I loathe patent trolls. A paper, "The Private and Social Costs of Patent Trolls" by James Bessen, Jennifer Ford, and Michael J. Meurer of Boston University School of Law explains, "Using stock market event studies around patent lawsuit filings, we find that NPE lawsuits are associated with half a trillion dollars of lost wealth to defendants from 1990 through 2010, mostly from technology companies. Moreover, very little of this loss represents a transfer to small inventors. Instead, it implies reduced innovation incentives and a net loss of social welfare."
I also loathe software patents which are the main tools of the patent trolls. The US Patent and Trademark Office says that to be patentable an invention must be "nonobvious" to "a person having ordinary skill in the art." As [Wikipedia notes], "In other words, '[the] nonobviousness principle asks whether the invention is an adequate distance beyond or above the state of the art.'"
Remember in 1999 when Amazon was awarded the patent (US 5960411) for "1-Click" ordering? It was challenged in 2006 and the patent was subsequently re-examined and revised to apply more narrowly to shopping cart systems, but what has always amazed me is that what was patented was a process that most definitely was obvious to a skilled practitioner. It was obvious to me and obvious to you. We're skilled practitioners and 1-Click ordering wasn't and still isn't an adequate distance beyond or above the state of the art.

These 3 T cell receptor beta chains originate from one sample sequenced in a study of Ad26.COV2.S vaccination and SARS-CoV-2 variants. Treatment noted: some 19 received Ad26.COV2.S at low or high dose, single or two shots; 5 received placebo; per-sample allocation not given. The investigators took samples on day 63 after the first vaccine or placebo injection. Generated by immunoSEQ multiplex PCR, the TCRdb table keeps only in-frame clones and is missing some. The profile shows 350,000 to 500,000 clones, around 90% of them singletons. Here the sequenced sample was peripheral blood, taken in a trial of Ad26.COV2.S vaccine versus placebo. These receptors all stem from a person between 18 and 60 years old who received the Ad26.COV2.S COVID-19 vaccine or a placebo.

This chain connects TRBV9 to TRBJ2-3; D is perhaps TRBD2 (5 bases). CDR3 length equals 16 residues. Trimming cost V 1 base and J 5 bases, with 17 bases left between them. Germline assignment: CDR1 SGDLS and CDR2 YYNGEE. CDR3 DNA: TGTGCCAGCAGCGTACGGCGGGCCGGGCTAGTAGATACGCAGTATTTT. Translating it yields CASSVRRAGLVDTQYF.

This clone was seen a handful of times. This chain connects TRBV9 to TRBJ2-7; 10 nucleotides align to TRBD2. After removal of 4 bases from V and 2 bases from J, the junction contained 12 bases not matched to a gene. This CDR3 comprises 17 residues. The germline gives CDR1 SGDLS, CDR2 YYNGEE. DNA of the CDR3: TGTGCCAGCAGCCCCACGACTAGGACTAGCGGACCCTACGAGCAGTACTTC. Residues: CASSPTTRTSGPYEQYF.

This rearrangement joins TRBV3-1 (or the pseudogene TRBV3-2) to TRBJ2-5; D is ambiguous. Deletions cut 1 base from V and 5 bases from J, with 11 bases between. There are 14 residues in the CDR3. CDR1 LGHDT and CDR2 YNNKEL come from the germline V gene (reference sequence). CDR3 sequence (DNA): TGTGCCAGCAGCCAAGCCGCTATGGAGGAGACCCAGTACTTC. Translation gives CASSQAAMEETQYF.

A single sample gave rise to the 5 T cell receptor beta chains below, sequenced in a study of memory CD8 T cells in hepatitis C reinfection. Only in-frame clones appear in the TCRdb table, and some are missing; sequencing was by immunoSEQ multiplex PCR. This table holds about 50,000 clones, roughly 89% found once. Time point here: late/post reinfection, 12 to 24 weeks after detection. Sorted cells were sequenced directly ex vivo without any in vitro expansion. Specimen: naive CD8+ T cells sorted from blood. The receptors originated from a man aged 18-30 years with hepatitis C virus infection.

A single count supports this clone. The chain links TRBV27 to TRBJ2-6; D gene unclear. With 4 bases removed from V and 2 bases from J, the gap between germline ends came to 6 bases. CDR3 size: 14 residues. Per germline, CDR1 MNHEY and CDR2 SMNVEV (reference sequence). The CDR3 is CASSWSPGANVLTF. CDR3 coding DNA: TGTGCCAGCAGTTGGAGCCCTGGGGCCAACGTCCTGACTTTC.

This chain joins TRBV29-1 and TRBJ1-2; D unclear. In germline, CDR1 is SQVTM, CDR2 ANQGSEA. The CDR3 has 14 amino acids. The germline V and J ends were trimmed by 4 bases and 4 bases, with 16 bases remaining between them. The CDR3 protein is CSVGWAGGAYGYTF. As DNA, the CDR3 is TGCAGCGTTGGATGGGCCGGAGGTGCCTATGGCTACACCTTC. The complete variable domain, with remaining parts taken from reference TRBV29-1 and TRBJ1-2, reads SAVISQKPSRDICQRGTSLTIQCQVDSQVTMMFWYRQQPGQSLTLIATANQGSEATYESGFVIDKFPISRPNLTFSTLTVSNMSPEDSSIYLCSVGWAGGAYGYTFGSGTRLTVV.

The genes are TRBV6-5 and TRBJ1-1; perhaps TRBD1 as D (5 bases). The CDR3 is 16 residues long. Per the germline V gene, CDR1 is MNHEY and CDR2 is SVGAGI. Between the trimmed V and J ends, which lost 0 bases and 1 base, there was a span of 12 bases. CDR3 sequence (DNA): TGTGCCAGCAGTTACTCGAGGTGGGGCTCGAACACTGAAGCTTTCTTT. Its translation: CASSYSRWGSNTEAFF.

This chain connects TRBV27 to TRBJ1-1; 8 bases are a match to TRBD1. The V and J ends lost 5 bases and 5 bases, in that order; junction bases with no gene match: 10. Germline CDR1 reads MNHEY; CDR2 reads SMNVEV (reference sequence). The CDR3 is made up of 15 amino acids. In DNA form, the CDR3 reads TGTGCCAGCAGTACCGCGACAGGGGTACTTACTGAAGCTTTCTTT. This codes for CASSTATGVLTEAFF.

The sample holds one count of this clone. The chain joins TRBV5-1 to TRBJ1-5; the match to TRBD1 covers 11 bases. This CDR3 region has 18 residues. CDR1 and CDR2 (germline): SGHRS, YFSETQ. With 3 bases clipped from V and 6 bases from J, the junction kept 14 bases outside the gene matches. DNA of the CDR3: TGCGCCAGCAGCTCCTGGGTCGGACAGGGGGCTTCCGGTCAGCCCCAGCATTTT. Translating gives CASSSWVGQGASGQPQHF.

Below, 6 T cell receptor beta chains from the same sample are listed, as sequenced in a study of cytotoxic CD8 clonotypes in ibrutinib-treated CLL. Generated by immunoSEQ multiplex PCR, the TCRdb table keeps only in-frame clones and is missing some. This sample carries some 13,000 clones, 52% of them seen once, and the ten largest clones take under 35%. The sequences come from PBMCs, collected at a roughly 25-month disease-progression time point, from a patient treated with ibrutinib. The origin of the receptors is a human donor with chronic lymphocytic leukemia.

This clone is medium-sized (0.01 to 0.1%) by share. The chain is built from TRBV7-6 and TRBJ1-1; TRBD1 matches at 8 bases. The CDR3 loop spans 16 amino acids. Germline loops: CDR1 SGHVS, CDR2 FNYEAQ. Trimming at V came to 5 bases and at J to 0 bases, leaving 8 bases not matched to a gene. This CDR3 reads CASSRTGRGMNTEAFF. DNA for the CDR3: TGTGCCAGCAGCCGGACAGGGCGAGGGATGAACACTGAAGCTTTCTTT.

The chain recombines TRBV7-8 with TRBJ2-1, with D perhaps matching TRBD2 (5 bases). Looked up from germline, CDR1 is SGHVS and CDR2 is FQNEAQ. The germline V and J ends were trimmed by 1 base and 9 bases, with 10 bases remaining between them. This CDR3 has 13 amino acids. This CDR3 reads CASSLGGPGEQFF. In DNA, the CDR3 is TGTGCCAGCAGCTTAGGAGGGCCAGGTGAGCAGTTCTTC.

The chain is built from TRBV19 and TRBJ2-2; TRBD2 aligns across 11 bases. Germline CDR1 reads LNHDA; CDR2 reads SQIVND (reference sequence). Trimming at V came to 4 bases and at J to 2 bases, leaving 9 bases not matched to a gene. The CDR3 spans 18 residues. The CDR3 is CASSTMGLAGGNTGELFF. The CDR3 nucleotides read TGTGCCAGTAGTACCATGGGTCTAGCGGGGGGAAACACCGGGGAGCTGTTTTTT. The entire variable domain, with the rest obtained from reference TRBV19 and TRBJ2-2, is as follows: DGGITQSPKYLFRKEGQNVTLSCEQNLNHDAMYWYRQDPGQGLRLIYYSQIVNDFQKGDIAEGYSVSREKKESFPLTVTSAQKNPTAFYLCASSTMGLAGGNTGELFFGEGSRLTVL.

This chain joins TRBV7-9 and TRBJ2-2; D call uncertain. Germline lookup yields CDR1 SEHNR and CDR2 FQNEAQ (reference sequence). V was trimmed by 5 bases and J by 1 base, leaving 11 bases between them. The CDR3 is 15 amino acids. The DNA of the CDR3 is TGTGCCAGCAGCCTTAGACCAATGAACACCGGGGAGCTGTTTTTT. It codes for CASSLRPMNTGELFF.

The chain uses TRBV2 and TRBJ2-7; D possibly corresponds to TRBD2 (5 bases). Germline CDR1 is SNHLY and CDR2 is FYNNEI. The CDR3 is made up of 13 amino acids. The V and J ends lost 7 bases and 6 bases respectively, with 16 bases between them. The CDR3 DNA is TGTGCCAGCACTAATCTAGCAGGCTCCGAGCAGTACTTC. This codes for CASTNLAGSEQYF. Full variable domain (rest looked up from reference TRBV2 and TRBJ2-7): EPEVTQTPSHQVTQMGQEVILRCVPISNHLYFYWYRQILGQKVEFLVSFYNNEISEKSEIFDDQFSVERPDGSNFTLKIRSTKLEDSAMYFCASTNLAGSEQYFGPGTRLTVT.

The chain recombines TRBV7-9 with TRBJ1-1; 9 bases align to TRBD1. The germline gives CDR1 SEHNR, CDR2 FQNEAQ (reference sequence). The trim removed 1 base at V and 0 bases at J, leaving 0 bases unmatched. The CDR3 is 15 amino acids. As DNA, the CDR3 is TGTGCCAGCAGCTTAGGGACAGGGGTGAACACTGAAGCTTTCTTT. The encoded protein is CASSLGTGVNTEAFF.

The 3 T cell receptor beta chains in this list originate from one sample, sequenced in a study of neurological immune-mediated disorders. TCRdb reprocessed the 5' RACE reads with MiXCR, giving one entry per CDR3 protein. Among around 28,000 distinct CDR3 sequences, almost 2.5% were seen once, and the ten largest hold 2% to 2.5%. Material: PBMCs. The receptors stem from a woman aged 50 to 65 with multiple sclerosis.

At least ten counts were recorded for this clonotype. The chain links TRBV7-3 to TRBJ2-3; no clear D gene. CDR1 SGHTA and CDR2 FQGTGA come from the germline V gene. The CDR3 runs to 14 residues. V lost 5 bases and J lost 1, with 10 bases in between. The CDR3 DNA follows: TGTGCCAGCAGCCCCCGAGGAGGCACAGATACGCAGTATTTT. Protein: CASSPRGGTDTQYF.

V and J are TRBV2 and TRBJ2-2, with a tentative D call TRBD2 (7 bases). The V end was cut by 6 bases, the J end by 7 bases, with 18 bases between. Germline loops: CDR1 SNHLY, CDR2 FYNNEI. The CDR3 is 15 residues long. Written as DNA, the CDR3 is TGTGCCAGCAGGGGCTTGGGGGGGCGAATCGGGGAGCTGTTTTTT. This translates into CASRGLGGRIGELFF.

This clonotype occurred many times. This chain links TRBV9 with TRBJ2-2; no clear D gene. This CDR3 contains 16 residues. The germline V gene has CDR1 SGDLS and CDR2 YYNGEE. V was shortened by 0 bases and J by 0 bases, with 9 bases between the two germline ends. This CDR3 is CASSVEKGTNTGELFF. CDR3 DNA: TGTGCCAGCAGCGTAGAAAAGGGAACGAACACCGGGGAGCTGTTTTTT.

But in a wonderfully ironic twist there's one patent troll with an arguably non-obvious patent who I'm rooting for. That troll is, somewhat surprisingly, Kim DotCom, the notorious Internet entrepreneur who founded Megaupload.com.
In case you don't remember, Megaupload.com was accused of enabling and abetting copyright infringement through users uploading and downloading music and videos on a massive scale and the site was eventually shutdown by the US Department of Justice in early 2012.
Kim DotCom (his last name was legally changed from Schmitz in 2005), who now lives in splendor in New Zealand, is, to say the least, a colorful character who is metaphorically and in reality larger than life (he's 6' 7" and weighs in at 290 pounds).
Along with the closure of Megaupload.com came a raft of legal actions in the U.S. and other countries and now Mr. DotCom faces legal bills estimated at something like $50 million.
Now, here's where the irony comes in. It was recently revealed that Mr. DotCom holds a rather powerful patent in his original name. The patent (US6078908) is titled "Method for authorizing in data transmission systems." It was filed in 1998 and published in 2000. From its title the patent doesn't sound particularly powerful, but what it embodies is the concept of two factor authentication. This is huge!
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